Frantic efforts by the Chinese government to halt a plunge in stock prices are paying off -- for now. A day after suffering another sharp drop, equities listed on Shanghai's stock market rose 5.8 percent Thursday, and Hong Kong's Hang Sen gained 3.8 percent. Financial markets in Japan and South Korea also rebounded.
But the $3 trillion loss in market value in China in recent weeks -- more than 10 times the gross domestic product of Greece -- amounts to a foghorn-like warning for the People's Republic. The message: Building a modern economy with functional capital markets, especially at China's usual double-quick tempo, is a massively risky exercise. Or, to cite a popular Chinese proverb, be careful what you wish for.
What's at stake in China is not just its experiment in equity markets as the country gradually drifts away away from a command-and-control economy, but the credibility of its robust growth model and political leadership. And that credibility has not been helped by the role China's state-controlled media has played in blowing up the bubble in stocks, which have risen more than 150 percent in the last year even as economic growth was slowing.
Encouraged by The People's Daily, Xinhua and other government-controlled media outlets, 4 million Chinese per day were piling into stocks in June alone -- just in time for the markets to lose almost a third of their value.
Between April and July, the number of mostly urban households in China that bought stocks shot up to 8.8 percent, up sharply from 6.1 percent in the previous three months, research firm IHS notes, citing data from the Southwestern University of Finance and Economics in Chengdu China. Many investors borrowed heavily to fund the stock purchases.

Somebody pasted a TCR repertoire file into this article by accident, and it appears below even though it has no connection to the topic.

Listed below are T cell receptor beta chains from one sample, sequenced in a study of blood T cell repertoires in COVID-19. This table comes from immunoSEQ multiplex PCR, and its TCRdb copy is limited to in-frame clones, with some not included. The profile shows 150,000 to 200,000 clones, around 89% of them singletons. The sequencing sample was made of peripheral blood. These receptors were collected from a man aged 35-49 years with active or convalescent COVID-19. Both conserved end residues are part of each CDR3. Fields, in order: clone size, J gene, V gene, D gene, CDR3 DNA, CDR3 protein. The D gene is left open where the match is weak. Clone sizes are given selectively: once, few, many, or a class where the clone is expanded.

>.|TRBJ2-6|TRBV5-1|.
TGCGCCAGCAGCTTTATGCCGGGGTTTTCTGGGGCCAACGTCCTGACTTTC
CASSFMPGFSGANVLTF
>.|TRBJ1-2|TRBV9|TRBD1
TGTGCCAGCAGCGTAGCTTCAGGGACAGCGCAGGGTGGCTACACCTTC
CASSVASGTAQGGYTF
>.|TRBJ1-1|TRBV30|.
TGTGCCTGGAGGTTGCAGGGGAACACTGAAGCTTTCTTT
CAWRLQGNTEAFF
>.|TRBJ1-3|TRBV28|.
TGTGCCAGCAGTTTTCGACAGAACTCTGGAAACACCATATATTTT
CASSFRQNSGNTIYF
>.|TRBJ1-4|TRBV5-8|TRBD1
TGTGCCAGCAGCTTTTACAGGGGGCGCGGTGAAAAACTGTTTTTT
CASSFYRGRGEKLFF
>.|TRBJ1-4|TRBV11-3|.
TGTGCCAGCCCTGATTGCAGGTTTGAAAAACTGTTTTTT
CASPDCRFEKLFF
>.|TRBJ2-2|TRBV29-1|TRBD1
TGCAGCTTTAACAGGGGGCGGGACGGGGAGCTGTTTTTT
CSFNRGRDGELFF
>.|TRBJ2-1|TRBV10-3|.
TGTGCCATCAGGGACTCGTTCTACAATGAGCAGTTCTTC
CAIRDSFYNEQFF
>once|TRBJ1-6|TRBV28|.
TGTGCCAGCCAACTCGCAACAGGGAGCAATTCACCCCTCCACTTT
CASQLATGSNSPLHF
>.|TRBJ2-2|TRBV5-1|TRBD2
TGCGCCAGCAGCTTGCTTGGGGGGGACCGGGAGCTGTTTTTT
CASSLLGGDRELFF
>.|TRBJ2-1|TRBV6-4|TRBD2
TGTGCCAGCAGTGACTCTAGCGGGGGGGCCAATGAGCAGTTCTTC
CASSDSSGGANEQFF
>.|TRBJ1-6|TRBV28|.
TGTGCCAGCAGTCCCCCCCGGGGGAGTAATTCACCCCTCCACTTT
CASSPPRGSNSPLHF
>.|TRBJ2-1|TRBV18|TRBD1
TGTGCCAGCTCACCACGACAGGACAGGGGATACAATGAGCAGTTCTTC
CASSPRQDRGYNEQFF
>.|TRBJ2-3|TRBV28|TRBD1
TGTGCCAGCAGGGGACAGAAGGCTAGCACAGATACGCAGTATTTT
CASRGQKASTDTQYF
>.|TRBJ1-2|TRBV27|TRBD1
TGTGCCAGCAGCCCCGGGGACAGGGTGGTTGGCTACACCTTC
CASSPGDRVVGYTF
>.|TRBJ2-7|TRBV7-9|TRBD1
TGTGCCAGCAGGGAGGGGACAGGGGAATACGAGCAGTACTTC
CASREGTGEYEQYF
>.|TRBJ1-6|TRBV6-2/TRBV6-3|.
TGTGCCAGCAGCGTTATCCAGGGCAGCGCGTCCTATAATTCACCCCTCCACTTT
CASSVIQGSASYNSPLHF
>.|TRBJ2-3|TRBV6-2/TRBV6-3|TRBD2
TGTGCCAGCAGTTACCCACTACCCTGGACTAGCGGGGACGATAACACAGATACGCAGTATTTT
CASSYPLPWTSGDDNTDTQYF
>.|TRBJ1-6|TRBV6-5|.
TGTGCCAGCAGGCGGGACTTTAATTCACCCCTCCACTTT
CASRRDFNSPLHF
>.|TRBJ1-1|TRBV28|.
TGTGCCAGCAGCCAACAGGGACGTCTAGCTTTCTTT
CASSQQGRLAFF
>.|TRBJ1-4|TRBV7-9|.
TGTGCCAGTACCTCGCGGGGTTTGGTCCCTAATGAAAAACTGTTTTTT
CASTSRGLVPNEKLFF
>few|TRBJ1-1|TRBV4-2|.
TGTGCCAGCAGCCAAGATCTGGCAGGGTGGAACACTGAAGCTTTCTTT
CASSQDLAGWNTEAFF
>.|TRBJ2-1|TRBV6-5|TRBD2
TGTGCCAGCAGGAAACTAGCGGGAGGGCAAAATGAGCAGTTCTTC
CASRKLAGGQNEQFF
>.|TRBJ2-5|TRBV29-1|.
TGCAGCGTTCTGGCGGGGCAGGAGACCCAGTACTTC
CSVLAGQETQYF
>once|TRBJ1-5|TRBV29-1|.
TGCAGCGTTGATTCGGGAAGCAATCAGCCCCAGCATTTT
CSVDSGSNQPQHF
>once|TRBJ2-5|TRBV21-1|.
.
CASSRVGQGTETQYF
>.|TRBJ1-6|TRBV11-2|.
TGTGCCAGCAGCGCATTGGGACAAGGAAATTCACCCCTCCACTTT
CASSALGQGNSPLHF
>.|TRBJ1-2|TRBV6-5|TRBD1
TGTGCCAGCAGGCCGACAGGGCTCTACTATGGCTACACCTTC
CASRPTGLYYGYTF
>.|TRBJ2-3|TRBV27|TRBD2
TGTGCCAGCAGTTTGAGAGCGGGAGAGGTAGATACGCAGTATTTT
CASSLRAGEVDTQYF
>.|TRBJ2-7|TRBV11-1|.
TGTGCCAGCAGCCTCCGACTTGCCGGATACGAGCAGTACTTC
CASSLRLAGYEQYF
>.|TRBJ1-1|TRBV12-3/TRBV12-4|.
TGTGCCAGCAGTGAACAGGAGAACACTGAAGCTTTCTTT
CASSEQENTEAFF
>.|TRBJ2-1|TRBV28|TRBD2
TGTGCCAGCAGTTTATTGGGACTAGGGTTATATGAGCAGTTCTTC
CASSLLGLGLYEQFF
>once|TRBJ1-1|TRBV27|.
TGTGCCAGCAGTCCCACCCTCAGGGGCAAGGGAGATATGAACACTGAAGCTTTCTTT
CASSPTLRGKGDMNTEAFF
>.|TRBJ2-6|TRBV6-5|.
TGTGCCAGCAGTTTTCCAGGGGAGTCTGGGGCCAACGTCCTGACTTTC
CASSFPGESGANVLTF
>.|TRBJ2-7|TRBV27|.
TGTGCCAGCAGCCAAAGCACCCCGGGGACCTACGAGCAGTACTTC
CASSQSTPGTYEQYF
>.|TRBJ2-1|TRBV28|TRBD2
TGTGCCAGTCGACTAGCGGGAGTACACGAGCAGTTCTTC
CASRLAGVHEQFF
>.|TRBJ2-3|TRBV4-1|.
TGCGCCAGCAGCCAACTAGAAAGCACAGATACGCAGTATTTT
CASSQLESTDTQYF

The fervor made Shanghai's stock market the world's leading destination for initial public offerings in the first half of the year, with Hong Kong racking up the second-most IPOs, according to accounting firm EY.
Although the share of mainland Chinese who own shares is lower than in developed economies around the world, the rush for a piece of the action is evidence of the speculative fever that the government has helped foster.
Indeed, even as the government was pulling out the stops to prevent an all-out crash, state-run media proclaimed that China's economic fundamentals were strong. It remains to be seen if a $19 billion bailout fund, mandatory buybacks and suspending a third of the countries 2,800 publicly traded companies from active trading will put Chinese stocks on a glide path to that "soft landing" the central government has wagered so much on.
If Chinese investors feel burned, the government could feel the wrath.
"It's a double blow to their credibility," said Michael Santoro, professor of management and global business at Rutgers Business School. "First they were so vigorous in promoting stock ownership, and now they had to intervene. Now there's not much more they can do, but in the process they set off a second wave of panic."
For perspective, China's stock exchanges are nowhere near the size of the U.S. markets. But Santoro explains that the experiment in using stocks to raise capital was an effort "to try and bring some kind of market discipline to the banking system." The goal is to substitute the relative discipline of the market for the kind of government-guaranteed lending that favors the politically connected in China.
But the government's stock-touting has drawn enough people in to prompt plenty of unhappy investors.
"A lot of people will be screaming bloody murder about the market," said Peter Kwong, distinguished professor at Hunter College specializing in Asian-American and immigration Studies. "You see that small investors, cab drivers and the working class have gotten into it."
If many average investors have lost their shirts, China's latest stock crash is unlikely on its own to take the broader economy down with it. China's huge state corporations, which continue to dominate the economy even as Beijing moves to unleash the private sector, can raise capital outside the stock market.
"But now the bigger problem is a global slowdown and the realization the Chinese economy can't continue to be built on exports," Kwong noted. "Now the pressure mounts internally for China to make that switch to a slower growth rate, but with higher household incomes that could drive domestic demand."